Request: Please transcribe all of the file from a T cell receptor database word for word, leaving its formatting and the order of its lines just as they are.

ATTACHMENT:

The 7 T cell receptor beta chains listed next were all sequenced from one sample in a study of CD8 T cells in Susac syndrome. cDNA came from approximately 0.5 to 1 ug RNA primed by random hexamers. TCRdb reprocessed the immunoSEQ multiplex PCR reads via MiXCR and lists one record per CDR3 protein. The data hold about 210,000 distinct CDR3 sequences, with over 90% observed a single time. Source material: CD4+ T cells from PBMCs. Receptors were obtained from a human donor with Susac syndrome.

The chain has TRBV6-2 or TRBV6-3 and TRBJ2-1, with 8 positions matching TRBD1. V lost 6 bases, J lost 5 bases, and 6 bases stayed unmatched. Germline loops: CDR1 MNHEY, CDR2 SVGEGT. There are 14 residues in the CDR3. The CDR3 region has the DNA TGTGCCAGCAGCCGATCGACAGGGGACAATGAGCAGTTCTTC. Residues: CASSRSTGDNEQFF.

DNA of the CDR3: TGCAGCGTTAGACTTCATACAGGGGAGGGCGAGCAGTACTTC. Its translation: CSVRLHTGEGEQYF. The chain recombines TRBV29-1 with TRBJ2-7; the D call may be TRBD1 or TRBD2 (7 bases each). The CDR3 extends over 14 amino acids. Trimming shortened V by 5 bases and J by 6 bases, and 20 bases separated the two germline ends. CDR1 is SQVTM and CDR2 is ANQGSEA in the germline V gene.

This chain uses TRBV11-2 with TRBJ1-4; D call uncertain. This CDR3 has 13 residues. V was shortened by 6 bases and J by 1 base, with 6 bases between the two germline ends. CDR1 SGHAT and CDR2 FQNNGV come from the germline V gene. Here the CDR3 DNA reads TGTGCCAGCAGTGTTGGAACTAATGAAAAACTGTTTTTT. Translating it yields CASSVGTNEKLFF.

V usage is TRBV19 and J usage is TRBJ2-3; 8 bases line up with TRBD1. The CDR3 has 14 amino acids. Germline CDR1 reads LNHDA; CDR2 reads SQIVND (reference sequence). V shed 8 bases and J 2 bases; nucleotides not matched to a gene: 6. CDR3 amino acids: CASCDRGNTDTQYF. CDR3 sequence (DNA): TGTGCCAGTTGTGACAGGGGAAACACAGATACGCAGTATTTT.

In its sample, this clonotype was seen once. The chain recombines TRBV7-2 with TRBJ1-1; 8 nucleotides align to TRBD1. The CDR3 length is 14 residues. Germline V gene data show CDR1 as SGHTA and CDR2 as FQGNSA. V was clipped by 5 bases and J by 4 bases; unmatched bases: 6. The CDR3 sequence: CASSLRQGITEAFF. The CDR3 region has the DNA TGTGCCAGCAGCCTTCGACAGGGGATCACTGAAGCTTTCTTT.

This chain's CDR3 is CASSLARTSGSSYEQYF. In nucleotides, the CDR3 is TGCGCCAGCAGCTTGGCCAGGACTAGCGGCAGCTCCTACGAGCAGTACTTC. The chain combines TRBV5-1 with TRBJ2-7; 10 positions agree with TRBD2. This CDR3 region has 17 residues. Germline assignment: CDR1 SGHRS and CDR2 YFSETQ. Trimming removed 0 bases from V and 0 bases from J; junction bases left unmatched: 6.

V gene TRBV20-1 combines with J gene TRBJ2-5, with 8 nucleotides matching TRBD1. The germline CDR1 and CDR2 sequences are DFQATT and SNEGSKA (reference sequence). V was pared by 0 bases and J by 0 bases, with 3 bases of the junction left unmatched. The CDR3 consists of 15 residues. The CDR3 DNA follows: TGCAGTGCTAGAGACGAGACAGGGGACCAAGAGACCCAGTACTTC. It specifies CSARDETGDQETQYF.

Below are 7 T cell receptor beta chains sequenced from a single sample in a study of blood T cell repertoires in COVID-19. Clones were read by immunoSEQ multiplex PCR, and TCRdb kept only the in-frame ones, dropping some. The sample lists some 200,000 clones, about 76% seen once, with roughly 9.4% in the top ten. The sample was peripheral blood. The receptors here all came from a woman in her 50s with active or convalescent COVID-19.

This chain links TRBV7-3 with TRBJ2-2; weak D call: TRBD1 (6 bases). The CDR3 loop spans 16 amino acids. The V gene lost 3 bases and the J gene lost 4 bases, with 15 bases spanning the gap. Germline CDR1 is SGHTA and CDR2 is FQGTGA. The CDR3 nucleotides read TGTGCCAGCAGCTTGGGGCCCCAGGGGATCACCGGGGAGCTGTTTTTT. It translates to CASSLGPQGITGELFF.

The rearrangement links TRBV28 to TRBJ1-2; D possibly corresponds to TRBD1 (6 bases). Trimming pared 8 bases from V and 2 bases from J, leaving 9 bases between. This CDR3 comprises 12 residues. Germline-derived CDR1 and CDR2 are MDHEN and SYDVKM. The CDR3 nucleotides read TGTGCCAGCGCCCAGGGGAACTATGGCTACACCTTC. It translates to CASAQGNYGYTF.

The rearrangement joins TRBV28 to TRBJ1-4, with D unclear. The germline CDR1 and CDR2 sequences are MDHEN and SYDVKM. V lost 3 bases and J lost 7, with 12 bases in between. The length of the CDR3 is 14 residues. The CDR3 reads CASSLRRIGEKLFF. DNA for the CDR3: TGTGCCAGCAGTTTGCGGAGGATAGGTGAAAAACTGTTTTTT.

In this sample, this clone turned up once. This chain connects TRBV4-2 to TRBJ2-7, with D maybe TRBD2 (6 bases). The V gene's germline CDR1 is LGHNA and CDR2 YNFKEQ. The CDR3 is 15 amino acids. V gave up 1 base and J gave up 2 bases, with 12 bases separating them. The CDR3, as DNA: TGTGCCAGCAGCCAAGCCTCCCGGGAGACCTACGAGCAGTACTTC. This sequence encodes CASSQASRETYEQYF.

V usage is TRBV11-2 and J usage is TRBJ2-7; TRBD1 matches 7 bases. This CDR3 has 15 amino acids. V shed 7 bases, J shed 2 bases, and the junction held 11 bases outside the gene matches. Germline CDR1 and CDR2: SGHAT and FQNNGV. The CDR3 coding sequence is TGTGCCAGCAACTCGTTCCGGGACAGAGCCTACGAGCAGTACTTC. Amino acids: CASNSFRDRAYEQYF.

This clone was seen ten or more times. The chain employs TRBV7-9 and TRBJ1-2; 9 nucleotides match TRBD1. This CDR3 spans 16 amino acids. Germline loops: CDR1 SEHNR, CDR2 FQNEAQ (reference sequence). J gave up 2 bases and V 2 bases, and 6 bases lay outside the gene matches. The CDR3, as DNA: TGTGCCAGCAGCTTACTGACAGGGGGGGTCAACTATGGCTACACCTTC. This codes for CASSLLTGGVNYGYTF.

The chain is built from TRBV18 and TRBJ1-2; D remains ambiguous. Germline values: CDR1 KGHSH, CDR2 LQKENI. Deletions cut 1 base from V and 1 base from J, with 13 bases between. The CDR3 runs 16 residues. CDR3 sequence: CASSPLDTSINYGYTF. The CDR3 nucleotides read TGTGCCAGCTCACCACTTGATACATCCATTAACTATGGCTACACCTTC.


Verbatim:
The 7 T cell receptor beta chains listed next were all sequenced from one sample in a study of CD8 T cells in Susac syndrome. cDNA came from approximately 0.5 to 1 ug RNA primed by random hexamers. TCRdb reprocessed the immunoSEQ multiplex PCR reads via MiXCR and lists one record per CDR3 protein. The data hold about 210,000 distinct CDR3 sequences, with over 90% observed a single time. Source material: CD4+ T cells from PBMCs. Receptors were obtained from a human donor with Susac syndrome.

The chain has TRBV6-2 or TRBV6-3 and TRBJ2-1, with 8 positions matching TRBD1. V lost 6 bases, J lost 5 bases, and 6 bases stayed unmatched. Germline loops: CDR1 MNHEY, CDR2 SVGEGT. There are 14 residues in the CDR3. The CDR3 region has the DNA TGTGCCAGCAGCCGATCGACAGGGGACAATGAGCAGTTCTTC. Residues: CASSRSTGDNEQFF.

DNA of the CDR3: TGCAGCGTTAGACTTCATACAGGGGAGGGCGAGCAGTACTTC. Its translation: CSVRLHTGEGEQYF. The chain recombines TRBV29-1 with TRBJ2-7; the D call may be TRBD1 or TRBD2 (7 bases each). The CDR3 extends over 14 amino acids. Trimming shortened V by 5 bases and J by 6 bases, and 20 bases separated the two germline ends. CDR1 is SQVTM and CDR2 is ANQGSEA in the germline V gene.

This chain uses TRBV11-2 with TRBJ1-4; D call uncertain. This CDR3 has 13 residues. V was shortened by 6 bases and J by 1 base, with 6 bases between the two germline ends. CDR1 SGHAT and CDR2 FQNNGV come from the germline V gene. Here the CDR3 DNA reads TGTGCCAGCAGTGTTGGAACTAATGAAAAACTGTTTTTT. Translating it yields CASSVGTNEKLFF.

V usage is TRBV19 and J usage is TRBJ2-3; 8 bases line up with TRBD1. The CDR3 has 14 amino acids. Germline CDR1 reads LNHDA; CDR2 reads SQIVND (reference sequence). V shed 8 bases and J 2 bases; nucleotides not matched to a gene: 6. CDR3 amino acids: CASCDRGNTDTQYF. CDR3 sequence (DNA): TGTGCCAGTTGTGACAGGGGAAACACAGATACGCAGTATTTT.

In its sample, this clonotype was seen once. The chain recombines TRBV7-2 with TRBJ1-1; 8 nucleotides align to TRBD1. The CDR3 length is 14 residues. Germline V gene data show CDR1 as SGHTA and CDR2 as FQGNSA. V was clipped by 5 bases and J by 4 bases; unmatched bases: 6. The CDR3 sequence: CASSLRQGITEAFF. The CDR3 region has the DNA TGTGCCAGCAGCCTTCGACAGGGGATCACTGAAGCTTTCTTT.

This chain's CDR3 is CASSLARTSGSSYEQYF. In nucleotides, the CDR3 is TGCGCCAGCAGCTTGGCCAGGACTAGCGGCAGCTCCTACGAGCAGTACTTC. The chain combines TRBV5-1 with TRBJ2-7; 10 positions agree with TRBD2. This CDR3 region has 17 residues. Germline assignment: CDR1 SGHRS and CDR2 YFSETQ. Trimming removed 0 bases from V and 0 bases from J; junction bases left unmatched: 6.

V gene TRBV20-1 combines with J gene TRBJ2-5, with 8 nucleotides matching TRBD1. The germline CDR1 and CDR2 sequences are DFQATT and SNEGSKA (reference sequence). V was pared by 0 bases and J by 0 bases, with 3 bases of the junction left unmatched. The CDR3 consists of 15 residues. The CDR3 DNA follows: TGCAGTGCTAGAGACGAGACAGGGGACCAAGAGACCCAGTACTTC. It specifies CSARDETGDQETQYF.

Below are 7 T cell receptor beta chains sequenced from a single sample in a study of blood T cell repertoires in COVID-19. Clones were read by immunoSEQ multiplex PCR, and TCRdb kept only the in-frame ones, dropping some. The sample lists some 200,000 clones, about 76% seen once, with roughly 9.4% in the top ten. The sample was peripheral blood. The receptors here all came from a woman in her 50s with active or convalescent COVID-19.

This chain links TRBV7-3 with TRBJ2-2; weak D call: TRBD1 (6 bases). The CDR3 loop spans 16 amino acids. The V gene lost 3 bases and the J gene lost 4 bases, with 15 bases spanning the gap. Germline CDR1 is SGHTA and CDR2 is FQGTGA. The CDR3 nucleotides read TGTGCCAGCAGCTTGGGGCCCCAGGGGATCACCGGGGAGCTGTTTTTT. It translates to CASSLGPQGITGELFF.

The rearrangement links TRBV28 to TRBJ1-2; D possibly corresponds to TRBD1 (6 bases). Trimming pared 8 bases from V and 2 bases from J, leaving 9 bases between. This CDR3 comprises 12 residues. Germline-derived CDR1 and CDR2 are MDHEN and SYDVKM. The CDR3 nucleotides read TGTGCCAGCGCCCAGGGGAACTATGGCTACACCTTC. It translates to CASAQGNYGYTF.

The rearrangement joins TRBV28 to TRBJ1-4, with D unclear. The germline CDR1 and CDR2 sequences are MDHEN and SYDVKM. V lost 3 bases and J lost 7, with 12 bases in between. The length of the CDR3 is 14 residues. The CDR3 reads CASSLRRIGEKLFF. DNA for the CDR3: TGTGCCAGCAGTTTGCGGAGGATAGGTGAAAAACTGTTTTTT.

In this sample, this clone turned up once. This chain connects TRBV4-2 to TRBJ2-7, with D maybe TRBD2 (6 bases). The V gene's germline CDR1 is LGHNA and CDR2 YNFKEQ. The CDR3 is 15 amino acids. V gave up 1 base and J gave up 2 bases, with 12 bases separating them. The CDR3, as DNA: TGTGCCAGCAGCCAAGCCTCCCGGGAGACCTACGAGCAGTACTTC. This sequence encodes CASSQASRETYEQYF.

V usage is TRBV11-2 and J usage is TRBJ2-7; TRBD1 matches 7 bases. This CDR3 has 15 amino acids. V shed 7 bases, J shed 2 bases, and the junction held 11 bases outside the gene matches. Germline CDR1 and CDR2: SGHAT and FQNNGV. The CDR3 coding sequence is TGTGCCAGCAACTCGTTCCGGGACAGAGCCTACGAGCAGTACTTC. Amino acids: CASNSFRDRAYEQYF.

This clone was seen ten or more times. The chain employs TRBV7-9 and TRBJ1-2; 9 nucleotides match TRBD1. This CDR3 spans 16 amino acids. Germline loops: CDR1 SEHNR, CDR2 FQNEAQ (reference sequence). J gave up 2 bases and V 2 bases, and 6 bases lay outside the gene matches. The CDR3, as DNA: TGTGCCAGCAGCTTACTGACAGGGGGGGTCAACTATGGCTACACCTTC. This codes for CASSLLTGGVNYGYTF.

The chain is built from TRBV18 and TRBJ1-2; D remains ambiguous. Germline values: CDR1 KGHSH, CDR2 LQKENI. Deletions cut 1 base from V and 1 base from J, with 13 bases between. The CDR3 runs 16 residues. CDR3 sequence: CASSPLDTSINYGYTF. The CDR3 nucleotides read TGTGCCAGCTCACCACTTGATACATCCATTAACTATGGCTACACCTTC.